The scale of this is worth marking: a new warehouse every day.
Companies act in such ways given economic conditions. Yet, these are not just business decisions; they affect communities. As Amazon rapidly expanded, many communities sought out such a facility and/or offered tax breaks and incentives. This happened in the Chicago region. If Amazon contracts, this affects local decisions and revenues.
As conditions change, will communities operate differently toward Amazon or will they reassess their approach to attracting businesses, jobs, and revenues? Many communities would still probably prefer to have an Amazon facility in the long run but they may be harder to entice or the competition might be stiffer. Or, if Amazon facilities come and go, they might be inclined to look toward other firms or industries.
The company announced a $1.7 billion deal on Friday for iRobot Corp., the maker of the Roomba vacuum cleaner. And yes, Amazon will make money from selling those gadgets. But the real value resides in those robots’ ability to map your house. As ever with Amazon, it’s all about the data…
The Bedford, Mass.-based company’s most recent products include a technology it calls Smart Maps, though customers can opt out of sharing the data. Amazon said in a statement that protecting customer data is “incredibly important.”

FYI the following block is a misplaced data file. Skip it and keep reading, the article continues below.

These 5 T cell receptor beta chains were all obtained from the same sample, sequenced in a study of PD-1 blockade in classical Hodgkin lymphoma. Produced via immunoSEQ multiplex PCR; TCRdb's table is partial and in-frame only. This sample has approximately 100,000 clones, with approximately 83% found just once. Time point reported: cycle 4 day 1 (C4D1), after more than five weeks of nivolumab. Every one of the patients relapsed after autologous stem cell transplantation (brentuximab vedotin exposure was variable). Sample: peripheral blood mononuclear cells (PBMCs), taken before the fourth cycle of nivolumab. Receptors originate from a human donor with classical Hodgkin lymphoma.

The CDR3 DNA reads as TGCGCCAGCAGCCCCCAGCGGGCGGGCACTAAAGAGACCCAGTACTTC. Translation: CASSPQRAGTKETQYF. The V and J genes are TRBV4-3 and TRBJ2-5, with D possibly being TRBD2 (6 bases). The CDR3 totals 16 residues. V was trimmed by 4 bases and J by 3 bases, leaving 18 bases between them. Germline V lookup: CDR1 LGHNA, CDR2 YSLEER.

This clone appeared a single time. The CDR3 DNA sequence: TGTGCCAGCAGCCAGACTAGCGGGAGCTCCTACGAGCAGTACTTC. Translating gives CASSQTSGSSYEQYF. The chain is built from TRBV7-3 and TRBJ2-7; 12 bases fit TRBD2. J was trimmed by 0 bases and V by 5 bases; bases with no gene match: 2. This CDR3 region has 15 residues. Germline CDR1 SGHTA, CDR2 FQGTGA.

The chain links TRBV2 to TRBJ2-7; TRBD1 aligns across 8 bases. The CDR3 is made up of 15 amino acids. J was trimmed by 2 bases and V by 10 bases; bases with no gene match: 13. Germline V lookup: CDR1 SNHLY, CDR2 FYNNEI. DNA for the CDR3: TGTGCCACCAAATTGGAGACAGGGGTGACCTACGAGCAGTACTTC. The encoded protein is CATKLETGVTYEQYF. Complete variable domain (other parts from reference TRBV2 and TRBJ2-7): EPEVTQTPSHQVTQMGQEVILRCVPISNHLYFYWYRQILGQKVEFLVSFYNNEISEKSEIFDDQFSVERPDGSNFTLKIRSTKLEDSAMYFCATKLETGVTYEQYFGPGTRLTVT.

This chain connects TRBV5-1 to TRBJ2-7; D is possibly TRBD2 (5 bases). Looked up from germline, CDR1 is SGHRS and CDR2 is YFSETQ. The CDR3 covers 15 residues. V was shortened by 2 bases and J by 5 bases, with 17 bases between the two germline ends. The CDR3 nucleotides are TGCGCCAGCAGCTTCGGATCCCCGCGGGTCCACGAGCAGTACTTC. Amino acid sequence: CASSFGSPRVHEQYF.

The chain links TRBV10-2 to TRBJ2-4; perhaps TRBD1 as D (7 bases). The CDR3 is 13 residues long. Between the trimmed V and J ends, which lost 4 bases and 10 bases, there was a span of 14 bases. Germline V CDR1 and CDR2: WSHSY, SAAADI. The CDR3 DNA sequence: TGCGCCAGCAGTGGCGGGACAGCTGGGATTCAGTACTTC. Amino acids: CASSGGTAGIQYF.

Slightly more terrifying, the maps also represent a wealth of data for marketers. The size of your house is a pretty good proxy for your wealth. A floor covered in toys means you likely have kids. A household without much furniture is a household to which you can try to sell more furniture. This is all useful intel for a company such as Amazon which, you may have noticed, is in the business of selling stuff…
Amazon would not be alone in wanting to map your home. Apple Inc. also unveiled a tool in June for the next release of iOS, its mobile operating system, that uses the laser scanner on the latest iPhones to build 3-D models that it’s dubbed “RoomPlan”.
While I can imagine the commercial potential of this mapping (beyond retailers, this can be very useful for real estate businesses as well), I am also interested in the research potential. Such mapping could reveal how residents use space, floor plans, and people and pets moving through areas. Rather than relying on people’s reports on their interior activity or direct observations of this, the Roomba can be the research “eyes.” Equip it with a camera, microphone, and other sensors and it could collect all sorts of information (all agreed to by the research participants, of course). A vacuum and research device, all in one.
Much of the rest of the book after this point considers the costs of this new system for workers. Even as technology enables new options – robots working in warehouses and distribution centers – humans still play a critical role but they work in difficult circumstances.
How far can Bezosism go? Amazon facilities and similar operations from other companies are one important sphere to consider. But, what about other areas? As automation increases and demands for productivity and profit increase, where does this leave workers in all sorts of industries?